Is Java really faster than Go?

Load testing between a Java and Go application against a Postgresql database

Published: Wednesday, Apr 14, 2021 Last modified: Monday, May 10, 2021

Researching earlier Java/Go benchmarks

Earlier I blogged that Go is better than Java, but it lacked evidence and datapoints. I wanted to start from some earlier work, to prove to my colleagues that Go is as fast as Java and quick to start up. Speed is critical for serverless since the process can be stopped when not in use and started again from cold to serve a request!

So after searching for “Java Go” comparisons I was surprised to find a benchmark article by Ivan Nikitsenka (original author) at the top of results:

Which concluded that Java can serve twice as many simultaneous users as the Go application.


Is that true?! Can Java’s lazily just-in-time compiler be faster than a Go static binary?! Can I reproduce his results!?

Reproducing the results

To the original author’s credit, he publishes the source of his Java & Golang application as well as how he tested with Jmeter, his results AND how to run it all on a neutral playing ground of AWS via Cloudformation!

I ran it locally on my T14s Thinkpad and indeed the Go application was erroring compared to the “springboot” Java app. Despite the bank-go image weighing in at 10.2MB compared to the 991MB image size of bank-java and consuming a lot less resources whilst running:

Java running with docker stats Go running with docker stats

Why is Go slower?

Instinctively I thought the database connection must be the bottle neck. The original author’s bank-go database functions use which recommends using pgx which is actively maintained. Great! All I need is to do, is switch the database driver from pq to pgx. Despite making the change to the “sql.DB” type compatible … the same type of errors occurred when load testing…

 read tcp> read: connection reset by peer #6

After some soul searching and a cup of tea, perhaps it has something to do with how the connections are pooled to the database. Unfortunately it meant a refactor from *sql.DB to *pgxpool.Pool where context needs to be added.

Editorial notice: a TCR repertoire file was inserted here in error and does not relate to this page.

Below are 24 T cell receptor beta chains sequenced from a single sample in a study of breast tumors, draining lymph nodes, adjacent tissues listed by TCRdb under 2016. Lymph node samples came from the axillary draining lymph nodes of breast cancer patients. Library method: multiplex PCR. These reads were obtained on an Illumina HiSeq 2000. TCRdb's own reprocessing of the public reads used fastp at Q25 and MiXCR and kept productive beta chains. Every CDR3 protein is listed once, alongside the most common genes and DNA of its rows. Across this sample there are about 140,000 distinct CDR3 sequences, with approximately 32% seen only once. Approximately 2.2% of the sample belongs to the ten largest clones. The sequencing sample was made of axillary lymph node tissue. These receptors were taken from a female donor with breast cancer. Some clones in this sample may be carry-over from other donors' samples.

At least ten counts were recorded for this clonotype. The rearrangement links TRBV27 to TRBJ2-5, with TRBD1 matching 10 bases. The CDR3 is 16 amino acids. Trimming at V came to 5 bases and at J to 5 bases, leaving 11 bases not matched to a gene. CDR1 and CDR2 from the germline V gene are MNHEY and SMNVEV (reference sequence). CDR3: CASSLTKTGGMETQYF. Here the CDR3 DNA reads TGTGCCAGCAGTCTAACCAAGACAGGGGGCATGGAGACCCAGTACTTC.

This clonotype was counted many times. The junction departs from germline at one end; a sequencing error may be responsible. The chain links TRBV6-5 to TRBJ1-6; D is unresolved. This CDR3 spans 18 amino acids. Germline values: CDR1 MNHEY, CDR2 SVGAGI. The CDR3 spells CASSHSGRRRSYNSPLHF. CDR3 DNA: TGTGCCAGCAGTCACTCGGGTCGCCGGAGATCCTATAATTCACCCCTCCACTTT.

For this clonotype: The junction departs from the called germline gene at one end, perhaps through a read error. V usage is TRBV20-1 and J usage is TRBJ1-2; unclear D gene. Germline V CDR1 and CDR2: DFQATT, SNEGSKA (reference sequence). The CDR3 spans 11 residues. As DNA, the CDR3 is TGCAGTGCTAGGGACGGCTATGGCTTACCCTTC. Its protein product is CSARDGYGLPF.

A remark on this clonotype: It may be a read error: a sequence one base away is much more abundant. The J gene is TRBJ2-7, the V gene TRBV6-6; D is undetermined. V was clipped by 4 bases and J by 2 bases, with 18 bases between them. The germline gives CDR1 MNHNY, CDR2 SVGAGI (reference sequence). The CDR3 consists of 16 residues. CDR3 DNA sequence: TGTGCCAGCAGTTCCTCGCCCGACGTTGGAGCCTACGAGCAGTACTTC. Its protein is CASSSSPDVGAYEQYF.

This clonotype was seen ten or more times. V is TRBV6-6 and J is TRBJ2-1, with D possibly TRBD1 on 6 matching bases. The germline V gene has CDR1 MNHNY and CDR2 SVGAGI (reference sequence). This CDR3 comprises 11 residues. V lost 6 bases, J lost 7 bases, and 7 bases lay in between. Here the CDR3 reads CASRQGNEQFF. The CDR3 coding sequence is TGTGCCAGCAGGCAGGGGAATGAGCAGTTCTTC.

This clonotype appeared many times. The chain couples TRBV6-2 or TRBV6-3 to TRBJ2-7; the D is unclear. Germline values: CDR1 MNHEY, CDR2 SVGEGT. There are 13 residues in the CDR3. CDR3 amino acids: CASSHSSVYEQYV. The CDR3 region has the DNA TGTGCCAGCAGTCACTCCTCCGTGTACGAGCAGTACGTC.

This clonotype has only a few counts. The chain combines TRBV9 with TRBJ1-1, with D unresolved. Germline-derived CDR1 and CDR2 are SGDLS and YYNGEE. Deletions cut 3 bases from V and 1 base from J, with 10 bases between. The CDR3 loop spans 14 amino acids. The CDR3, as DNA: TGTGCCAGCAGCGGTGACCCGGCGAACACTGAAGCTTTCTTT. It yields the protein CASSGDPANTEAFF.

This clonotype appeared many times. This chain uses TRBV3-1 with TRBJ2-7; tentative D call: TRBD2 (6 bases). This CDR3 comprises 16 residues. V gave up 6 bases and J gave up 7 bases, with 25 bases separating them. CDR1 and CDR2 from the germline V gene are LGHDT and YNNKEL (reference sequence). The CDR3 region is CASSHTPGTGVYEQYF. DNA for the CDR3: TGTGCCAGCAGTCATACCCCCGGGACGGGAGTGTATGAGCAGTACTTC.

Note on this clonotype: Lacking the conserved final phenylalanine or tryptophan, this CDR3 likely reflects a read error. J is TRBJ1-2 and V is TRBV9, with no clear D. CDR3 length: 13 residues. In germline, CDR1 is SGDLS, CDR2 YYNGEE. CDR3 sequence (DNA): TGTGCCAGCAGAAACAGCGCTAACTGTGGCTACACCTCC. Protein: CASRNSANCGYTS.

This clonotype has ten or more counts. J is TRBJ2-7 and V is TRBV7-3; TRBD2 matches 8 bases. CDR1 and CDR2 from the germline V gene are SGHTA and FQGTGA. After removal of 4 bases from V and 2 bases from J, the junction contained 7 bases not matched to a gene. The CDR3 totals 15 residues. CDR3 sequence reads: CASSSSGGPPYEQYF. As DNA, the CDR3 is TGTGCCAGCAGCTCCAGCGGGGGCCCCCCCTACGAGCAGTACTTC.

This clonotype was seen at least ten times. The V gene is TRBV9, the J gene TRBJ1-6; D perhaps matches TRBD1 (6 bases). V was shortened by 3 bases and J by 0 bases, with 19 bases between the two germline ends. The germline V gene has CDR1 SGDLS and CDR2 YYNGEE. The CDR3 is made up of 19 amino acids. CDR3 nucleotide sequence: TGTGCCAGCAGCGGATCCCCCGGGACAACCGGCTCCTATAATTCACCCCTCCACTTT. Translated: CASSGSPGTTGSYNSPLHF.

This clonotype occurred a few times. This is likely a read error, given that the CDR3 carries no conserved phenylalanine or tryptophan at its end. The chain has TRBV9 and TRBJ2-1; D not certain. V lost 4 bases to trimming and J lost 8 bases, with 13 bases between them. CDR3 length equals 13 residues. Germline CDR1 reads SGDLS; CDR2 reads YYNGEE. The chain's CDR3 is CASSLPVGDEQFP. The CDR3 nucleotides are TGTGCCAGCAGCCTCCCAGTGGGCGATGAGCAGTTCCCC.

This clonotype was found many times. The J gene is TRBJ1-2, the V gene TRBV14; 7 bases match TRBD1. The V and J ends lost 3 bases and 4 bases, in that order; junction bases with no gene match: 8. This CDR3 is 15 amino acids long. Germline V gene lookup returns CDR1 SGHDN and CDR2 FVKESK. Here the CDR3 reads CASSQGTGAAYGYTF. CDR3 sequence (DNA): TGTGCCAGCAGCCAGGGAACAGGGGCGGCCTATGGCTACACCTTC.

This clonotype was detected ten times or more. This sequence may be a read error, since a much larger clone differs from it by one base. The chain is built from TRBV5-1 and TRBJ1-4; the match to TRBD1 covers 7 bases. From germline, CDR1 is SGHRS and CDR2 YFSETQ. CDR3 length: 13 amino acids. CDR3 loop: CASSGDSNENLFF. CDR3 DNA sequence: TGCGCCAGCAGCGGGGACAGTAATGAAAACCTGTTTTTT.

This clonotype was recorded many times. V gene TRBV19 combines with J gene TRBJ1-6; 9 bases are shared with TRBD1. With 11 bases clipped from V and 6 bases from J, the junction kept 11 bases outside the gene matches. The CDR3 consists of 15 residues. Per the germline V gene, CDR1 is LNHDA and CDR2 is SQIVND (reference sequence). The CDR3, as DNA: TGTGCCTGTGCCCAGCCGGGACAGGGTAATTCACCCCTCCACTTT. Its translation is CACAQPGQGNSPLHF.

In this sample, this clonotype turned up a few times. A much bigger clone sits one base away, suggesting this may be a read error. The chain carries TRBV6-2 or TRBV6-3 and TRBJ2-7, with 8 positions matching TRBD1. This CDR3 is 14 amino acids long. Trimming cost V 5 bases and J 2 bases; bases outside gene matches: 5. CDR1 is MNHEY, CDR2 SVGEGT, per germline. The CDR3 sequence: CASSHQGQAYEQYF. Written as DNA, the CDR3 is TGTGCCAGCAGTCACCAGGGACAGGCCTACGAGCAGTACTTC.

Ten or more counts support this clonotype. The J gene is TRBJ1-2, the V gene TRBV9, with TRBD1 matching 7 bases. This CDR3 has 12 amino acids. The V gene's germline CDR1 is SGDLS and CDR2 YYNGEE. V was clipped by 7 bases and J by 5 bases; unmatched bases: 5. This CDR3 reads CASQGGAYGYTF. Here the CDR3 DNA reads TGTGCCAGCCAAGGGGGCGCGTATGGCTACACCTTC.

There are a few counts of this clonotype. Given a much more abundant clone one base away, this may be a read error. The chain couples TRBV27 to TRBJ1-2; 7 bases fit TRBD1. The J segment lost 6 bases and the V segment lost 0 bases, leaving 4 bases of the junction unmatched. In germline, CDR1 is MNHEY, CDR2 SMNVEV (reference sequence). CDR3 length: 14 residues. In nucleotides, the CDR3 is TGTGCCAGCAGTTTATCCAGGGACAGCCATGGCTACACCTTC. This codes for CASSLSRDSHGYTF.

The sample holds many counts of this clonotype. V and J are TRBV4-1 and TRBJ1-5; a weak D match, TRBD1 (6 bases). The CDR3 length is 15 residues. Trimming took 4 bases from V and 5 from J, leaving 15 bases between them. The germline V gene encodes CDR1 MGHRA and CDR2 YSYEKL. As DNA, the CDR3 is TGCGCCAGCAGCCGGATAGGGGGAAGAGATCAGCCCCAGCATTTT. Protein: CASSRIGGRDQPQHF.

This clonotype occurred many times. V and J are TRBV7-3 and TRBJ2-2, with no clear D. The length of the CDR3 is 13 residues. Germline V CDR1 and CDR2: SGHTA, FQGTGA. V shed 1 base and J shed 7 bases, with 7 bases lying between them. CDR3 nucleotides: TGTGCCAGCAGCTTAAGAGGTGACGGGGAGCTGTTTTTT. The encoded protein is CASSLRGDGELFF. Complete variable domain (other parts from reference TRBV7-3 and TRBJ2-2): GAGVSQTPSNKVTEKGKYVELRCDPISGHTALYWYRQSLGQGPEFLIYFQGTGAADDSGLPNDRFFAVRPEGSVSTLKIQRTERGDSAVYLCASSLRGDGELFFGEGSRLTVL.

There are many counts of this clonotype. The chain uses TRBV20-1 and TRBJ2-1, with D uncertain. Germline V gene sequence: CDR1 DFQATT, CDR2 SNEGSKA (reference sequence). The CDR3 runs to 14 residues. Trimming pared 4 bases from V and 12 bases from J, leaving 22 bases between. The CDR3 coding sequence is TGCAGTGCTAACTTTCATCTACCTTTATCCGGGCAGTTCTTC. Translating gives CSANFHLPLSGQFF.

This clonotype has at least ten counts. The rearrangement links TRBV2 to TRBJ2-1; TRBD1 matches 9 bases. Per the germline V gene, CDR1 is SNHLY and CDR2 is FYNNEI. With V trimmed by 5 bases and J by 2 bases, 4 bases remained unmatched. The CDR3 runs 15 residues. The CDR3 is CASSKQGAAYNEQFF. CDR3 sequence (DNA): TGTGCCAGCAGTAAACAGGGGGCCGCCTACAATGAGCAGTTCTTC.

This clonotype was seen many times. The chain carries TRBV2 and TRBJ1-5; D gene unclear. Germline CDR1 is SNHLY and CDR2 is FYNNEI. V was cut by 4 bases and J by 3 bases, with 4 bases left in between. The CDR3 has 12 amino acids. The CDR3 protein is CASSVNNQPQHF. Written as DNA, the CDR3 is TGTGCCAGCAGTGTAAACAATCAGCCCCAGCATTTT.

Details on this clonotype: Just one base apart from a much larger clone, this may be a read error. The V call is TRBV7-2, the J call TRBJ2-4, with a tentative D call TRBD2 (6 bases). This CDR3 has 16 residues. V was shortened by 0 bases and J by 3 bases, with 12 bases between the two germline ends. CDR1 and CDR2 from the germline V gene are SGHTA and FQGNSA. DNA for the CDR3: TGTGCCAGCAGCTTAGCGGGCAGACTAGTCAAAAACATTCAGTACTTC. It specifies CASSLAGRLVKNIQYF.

moments later

Yes! The errors have gone away. It also appears much faster. Whatever pgxpool (limiting connections to the database?) is doing, it seems to be working!

Load testing locally on my T14s

Java does take a few seconds to get going to generate the machine code under the hood…

Using hey load tester instead of Jmeter:

Locally I was seeing Go at ~7457 requests/sec and Java at ~5758 requests/sec once it warmed up. Pretty much the same. However we should run the original author’s jmeter test with a controlled / reproducible environment… enter the Cloud.

Load testing Go/Java on AWS

There are three potential bottlenecks:

  1. The client benchmarking tool (as well as the network)
  2. The app
  3. The database

And lets not forget that AWS’s T type instances (virtual machines) are Burstable Performance Instances and might be too variable for benchmarking.

I decided to use m4.large for both bank-{app,db} and run original jmeter benchmark upon the app server and update the Cloudformation to use AWS Linux ECS. Note that I hard coded the IP address of the database, so you need to change that when you are reproducing results yourself.

I setup my ssh public key like so:

aws --profile dev ec2 import-key-pair --key-name "hendry" --public-key-material fileb://~/.ssh/

So my AWS benchmarking workflow was something like:

  1. make delete - tear down Cloud resources
  2. make deploy - bring up the App and Database on the static IP
  3. Wait especially long for the Java version - running mvn seemed to be where it was mostly
  4. “test-name”

Go Benchmark 1 Benchmark 2 Benchmark 3 Java Benchmark 1 Benchmark 2 Benchmark 3


Not clear what the errors that the original author initially observed, since I think this is how the original author mistakenly concluded that Java could serve twice as many users. In my testing, I could run the tests without errors in either Go/Java stack when I waited patiently for the Java service to be ready, and not run the tests repeatedly as to cause too many open files.

The original authors’s Go code appears to have had a database connection pool limit issue which goes away when using pgxpool.

As the Reddit /r/java and YouTube comments suggest, For most tasks Java and Go are completely fine performance wise. However I did find Java quite unwieldy, with proponents mandating warm up time for Java, which would certainly result in a problematic Serverless cold start. In comparison Go has out of the box developer productivity and serverless friendly execution times.

Nonetheless Java frameworks to their credit are targeting slow startup times with Ahead of Time Compilation (AoT) with GraalVM & Quarkus. It is great to see healthy competition, though currently Java has some catching up to do!